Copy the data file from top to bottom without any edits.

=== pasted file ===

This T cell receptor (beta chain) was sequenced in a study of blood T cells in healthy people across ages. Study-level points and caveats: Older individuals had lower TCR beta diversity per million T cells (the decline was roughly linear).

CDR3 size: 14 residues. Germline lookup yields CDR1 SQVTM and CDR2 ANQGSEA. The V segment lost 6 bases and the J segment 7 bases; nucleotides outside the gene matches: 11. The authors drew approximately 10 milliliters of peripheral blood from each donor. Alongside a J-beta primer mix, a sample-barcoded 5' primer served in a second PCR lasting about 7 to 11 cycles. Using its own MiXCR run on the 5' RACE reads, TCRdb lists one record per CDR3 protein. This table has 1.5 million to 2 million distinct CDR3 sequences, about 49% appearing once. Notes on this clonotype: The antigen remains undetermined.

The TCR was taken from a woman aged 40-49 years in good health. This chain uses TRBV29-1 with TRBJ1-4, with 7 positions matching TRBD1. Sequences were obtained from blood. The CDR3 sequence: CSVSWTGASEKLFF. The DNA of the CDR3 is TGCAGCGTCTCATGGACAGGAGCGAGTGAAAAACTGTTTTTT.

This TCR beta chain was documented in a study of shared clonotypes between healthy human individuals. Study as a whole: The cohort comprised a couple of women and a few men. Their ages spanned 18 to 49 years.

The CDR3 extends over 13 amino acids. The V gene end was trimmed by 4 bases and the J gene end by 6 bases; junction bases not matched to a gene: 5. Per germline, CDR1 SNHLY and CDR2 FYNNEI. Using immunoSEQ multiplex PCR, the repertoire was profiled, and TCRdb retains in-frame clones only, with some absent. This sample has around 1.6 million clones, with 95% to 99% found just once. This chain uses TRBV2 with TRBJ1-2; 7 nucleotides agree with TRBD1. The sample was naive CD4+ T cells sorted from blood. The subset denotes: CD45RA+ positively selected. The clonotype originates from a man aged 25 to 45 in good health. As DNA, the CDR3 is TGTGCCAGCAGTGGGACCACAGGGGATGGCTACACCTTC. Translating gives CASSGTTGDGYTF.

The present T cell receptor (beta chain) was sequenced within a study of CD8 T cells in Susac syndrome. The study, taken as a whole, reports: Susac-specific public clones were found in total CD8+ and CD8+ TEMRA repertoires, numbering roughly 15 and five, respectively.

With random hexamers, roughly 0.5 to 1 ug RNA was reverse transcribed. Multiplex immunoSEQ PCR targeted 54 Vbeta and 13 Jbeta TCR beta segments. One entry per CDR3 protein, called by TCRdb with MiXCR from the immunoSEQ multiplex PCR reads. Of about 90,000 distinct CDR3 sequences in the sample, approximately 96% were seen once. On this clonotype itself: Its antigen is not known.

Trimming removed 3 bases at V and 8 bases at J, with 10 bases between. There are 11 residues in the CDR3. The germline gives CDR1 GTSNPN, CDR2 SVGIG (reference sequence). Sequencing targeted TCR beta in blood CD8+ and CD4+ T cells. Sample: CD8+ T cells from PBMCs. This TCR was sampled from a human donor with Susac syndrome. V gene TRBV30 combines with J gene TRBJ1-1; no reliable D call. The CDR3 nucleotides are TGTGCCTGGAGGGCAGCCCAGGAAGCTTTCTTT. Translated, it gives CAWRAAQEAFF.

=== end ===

This T cell receptor (beta chain) was sequenced in a study of blood T cells in healthy people across ages. Study-level points and caveats: Older individuals had lower TCR beta diversity per million T cells (the decline was roughly linear).

CDR3 size: 14 residues. Germline lookup yields CDR1 SQVTM and CDR2 ANQGSEA. The V segment lost 6 bases and the J segment 7 bases; nucleotides outside the gene matches: 11. The authors drew approximately 10 milliliters of peripheral blood from each donor. Alongside a J-beta primer mix, a sample-barcoded 5' primer served in a second PCR lasting about 7 to 11 cycles. Using its own MiXCR run on the 5' RACE reads, TCRdb lists one record per CDR3 protein. This table has 1.5 million to 2 million distinct CDR3 sequences, about 49% appearing once. Notes on this clonotype: The antigen remains undetermined.

The TCR was taken from a woman aged 40-49 years in good health. This chain uses TRBV29-1 with TRBJ1-4, with 7 positions matching TRBD1. Sequences were obtained from blood. The CDR3 sequence: CSVSWTGASEKLFF. The DNA of the CDR3 is TGCAGCGTCTCATGGACAGGAGCGAGTGAAAAACTGTTTTTT.

This TCR beta chain was documented in a study of shared clonotypes between healthy human individuals. Study as a whole: The cohort comprised a couple of women and a few men. Their ages spanned 18 to 49 years.

The CDR3 extends over 13 amino acids. The V gene end was trimmed by 4 bases and the J gene end by 6 bases; junction bases not matched to a gene: 5. Per germline, CDR1 SNHLY and CDR2 FYNNEI. Using immunoSEQ multiplex PCR, the repertoire was profiled, and TCRdb retains in-frame clones only, with some absent. This sample has around 1.6 million clones, with 95% to 99% found just once. This chain uses TRBV2 with TRBJ1-2; 7 nucleotides agree with TRBD1. The sample was naive CD4+ T cells sorted from blood. The subset denotes: CD45RA+ positively selected. The clonotype originates from a man aged 25 to 45 in good health. As DNA, the CDR3 is TGTGCCAGCAGTGGGACCACAGGGGATGGCTACACCTTC. Translating gives CASSGTTGDGYTF.

The present T cell receptor (beta chain) was sequenced within a study of CD8 T cells in Susac syndrome. The study, taken as a whole, reports: Susac-specific public clones were found in total CD8+ and CD8+ TEMRA repertoires, numbering roughly 15 and five, respectively.

With random hexamers, roughly 0.5 to 1 ug RNA was reverse transcribed. Multiplex immunoSEQ PCR targeted 54 Vbeta and 13 Jbeta TCR beta segments. One entry per CDR3 protein, called by TCRdb with MiXCR from the immunoSEQ multiplex PCR reads. Of about 90,000 distinct CDR3 sequences in the sample, approximately 96% were seen once. On this clonotype itself: Its antigen is not known.

Trimming removed 3 bases at V and 8 bases at J, with 10 bases between. There are 11 residues in the CDR3. The germline gives CDR1 GTSNPN, CDR2 SVGIG (reference sequence). Sequencing targeted TCR beta in blood CD8+ and CD4+ T cells. Sample: CD8+ T cells from PBMCs. This TCR was sampled from a human donor with Susac syndrome. V gene TRBV30 combines with J gene TRBJ1-1; no reliable D call. The CDR3 nucleotides are TGTGCCTGGAGGGCAGCCCAGGAAGCTTTCTTT. Translated, it gives CAWRAAQEAFF.